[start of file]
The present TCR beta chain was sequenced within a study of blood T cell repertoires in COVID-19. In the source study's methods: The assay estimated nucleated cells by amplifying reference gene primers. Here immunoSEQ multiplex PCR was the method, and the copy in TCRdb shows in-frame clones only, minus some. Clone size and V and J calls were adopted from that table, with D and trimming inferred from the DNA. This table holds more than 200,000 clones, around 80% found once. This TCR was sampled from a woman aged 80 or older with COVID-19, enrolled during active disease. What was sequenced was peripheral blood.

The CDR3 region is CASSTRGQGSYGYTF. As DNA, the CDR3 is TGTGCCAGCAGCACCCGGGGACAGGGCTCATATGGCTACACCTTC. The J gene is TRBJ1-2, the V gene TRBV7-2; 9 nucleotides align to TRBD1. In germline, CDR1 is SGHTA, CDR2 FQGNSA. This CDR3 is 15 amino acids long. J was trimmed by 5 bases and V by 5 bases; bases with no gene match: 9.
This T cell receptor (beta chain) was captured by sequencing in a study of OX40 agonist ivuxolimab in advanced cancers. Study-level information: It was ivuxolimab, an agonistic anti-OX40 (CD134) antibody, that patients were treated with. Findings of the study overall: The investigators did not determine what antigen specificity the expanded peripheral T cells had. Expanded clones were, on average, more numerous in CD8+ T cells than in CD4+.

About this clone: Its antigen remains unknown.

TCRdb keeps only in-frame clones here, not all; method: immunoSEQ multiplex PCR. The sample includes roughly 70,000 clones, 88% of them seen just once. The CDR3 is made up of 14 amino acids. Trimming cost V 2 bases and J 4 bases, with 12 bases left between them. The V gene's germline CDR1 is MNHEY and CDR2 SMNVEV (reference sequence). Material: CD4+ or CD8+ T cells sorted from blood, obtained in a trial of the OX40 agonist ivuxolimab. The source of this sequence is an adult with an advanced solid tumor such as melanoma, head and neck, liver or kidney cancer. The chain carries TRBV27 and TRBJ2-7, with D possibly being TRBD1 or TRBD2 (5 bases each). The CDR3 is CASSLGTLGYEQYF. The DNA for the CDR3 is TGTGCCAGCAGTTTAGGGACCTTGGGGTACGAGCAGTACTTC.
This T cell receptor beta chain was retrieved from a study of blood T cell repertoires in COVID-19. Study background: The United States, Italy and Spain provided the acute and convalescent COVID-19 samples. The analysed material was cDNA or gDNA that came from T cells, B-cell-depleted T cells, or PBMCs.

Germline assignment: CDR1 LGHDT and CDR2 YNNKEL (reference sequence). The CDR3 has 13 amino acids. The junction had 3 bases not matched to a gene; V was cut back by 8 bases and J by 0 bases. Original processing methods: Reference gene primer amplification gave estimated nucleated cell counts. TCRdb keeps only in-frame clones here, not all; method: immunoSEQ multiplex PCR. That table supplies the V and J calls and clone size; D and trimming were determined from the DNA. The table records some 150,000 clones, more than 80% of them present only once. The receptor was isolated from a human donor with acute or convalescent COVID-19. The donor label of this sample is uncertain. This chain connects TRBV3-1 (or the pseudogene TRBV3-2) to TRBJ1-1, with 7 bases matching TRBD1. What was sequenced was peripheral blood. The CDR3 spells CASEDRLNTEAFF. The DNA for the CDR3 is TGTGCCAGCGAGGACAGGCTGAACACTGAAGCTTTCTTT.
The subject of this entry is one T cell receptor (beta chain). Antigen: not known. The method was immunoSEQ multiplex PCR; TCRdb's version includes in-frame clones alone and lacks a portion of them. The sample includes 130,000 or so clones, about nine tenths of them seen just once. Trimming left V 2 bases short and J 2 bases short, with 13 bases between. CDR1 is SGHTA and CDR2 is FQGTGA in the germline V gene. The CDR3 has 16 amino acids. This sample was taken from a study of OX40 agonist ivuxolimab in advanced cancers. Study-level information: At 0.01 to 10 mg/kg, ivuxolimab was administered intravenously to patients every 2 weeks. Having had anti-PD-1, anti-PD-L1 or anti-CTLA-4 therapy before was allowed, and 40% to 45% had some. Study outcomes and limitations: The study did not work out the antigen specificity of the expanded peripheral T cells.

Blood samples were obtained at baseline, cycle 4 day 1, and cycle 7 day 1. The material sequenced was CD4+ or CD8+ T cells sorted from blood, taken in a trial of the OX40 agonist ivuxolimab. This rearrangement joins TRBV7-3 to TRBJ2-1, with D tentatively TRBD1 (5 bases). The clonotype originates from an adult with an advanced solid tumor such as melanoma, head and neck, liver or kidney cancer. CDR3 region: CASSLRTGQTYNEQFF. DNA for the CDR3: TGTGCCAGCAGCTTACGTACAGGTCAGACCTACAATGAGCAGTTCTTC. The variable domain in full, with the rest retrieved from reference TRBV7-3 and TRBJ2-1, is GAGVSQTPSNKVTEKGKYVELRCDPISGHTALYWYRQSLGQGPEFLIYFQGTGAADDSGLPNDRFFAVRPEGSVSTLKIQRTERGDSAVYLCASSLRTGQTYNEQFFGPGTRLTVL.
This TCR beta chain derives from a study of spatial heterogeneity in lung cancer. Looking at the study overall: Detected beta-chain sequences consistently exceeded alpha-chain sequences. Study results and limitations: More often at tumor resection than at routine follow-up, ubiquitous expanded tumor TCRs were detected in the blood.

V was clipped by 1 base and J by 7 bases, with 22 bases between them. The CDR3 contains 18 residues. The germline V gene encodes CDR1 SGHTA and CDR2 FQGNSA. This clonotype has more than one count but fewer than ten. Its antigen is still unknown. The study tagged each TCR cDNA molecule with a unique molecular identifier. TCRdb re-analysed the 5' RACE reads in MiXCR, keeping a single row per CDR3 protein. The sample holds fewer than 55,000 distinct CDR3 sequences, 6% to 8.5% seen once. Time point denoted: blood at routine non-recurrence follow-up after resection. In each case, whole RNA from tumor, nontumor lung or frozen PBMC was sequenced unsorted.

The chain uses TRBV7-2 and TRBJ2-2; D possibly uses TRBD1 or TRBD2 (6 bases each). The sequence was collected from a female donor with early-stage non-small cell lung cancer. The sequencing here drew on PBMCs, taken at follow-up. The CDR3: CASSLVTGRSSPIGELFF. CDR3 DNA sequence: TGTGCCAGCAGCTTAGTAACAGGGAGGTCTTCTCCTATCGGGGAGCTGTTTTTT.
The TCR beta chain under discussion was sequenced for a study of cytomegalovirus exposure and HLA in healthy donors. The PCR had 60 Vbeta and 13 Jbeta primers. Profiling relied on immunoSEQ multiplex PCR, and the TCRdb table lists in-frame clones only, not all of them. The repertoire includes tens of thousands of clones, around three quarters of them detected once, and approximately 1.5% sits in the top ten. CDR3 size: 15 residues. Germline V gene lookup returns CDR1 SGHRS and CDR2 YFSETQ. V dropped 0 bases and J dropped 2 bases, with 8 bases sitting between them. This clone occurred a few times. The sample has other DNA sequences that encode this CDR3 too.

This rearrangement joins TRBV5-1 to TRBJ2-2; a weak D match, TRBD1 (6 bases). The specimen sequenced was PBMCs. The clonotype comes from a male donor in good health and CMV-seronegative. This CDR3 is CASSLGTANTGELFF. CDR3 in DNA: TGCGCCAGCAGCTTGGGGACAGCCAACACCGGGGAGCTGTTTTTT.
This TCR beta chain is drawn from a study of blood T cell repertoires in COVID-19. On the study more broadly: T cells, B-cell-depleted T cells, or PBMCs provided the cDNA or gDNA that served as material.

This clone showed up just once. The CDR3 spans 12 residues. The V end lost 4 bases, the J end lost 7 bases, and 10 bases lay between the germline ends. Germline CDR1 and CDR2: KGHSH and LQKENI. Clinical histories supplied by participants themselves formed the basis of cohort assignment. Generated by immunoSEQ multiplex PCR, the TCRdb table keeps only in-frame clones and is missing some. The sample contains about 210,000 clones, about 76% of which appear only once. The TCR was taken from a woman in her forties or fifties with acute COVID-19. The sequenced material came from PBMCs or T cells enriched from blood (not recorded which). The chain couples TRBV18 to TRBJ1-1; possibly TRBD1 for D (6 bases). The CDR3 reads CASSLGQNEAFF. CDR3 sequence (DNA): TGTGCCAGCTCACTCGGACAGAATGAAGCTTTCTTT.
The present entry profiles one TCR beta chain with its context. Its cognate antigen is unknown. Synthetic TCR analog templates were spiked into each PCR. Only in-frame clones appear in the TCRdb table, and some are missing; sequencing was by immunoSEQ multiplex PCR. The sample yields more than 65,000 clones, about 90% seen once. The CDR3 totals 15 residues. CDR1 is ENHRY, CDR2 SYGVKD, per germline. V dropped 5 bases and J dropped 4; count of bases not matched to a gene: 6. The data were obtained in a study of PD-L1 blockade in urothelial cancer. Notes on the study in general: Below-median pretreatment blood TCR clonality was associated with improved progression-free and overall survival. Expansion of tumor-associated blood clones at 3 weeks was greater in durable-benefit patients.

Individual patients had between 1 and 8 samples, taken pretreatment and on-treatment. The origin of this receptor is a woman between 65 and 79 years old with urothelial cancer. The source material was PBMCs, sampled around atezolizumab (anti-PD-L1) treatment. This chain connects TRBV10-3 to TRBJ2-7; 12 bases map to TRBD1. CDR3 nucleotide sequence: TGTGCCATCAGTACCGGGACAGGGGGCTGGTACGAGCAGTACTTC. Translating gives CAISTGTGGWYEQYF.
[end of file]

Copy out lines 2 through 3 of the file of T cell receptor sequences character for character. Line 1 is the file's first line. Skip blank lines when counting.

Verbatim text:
The CDR3 region is CASSTRGQGSYGYTF. As DNA, the CDR3 is TGTGCCAGCAGCACCCGGGGACAGGGCTCATATGGCTACACCTTC. The J gene is TRBJ1-2, the V gene TRBV7-2; 9 nucleotides align to TRBD1. In germline, CDR1 is SGHTA, CDR2 FQGNSA. This CDR3 is 15 amino acids long. J was trimmed by 5 bases and V by 5 bases; bases with no gene match: 9.
This T cell receptor (beta chain) was captured by sequencing in a study of OX40 agonist ivuxolimab in advanced cancers. Study-level information: It was ivuxolimab, an agonistic anti-OX40 (CD134) antibody, that patients were treated with. Findings of the study overall: The investigators did not determine what antigen specificity the expanded peripheral T cells had. Expanded clones were, on average, more numerous in CD8+ T cells than in CD4+.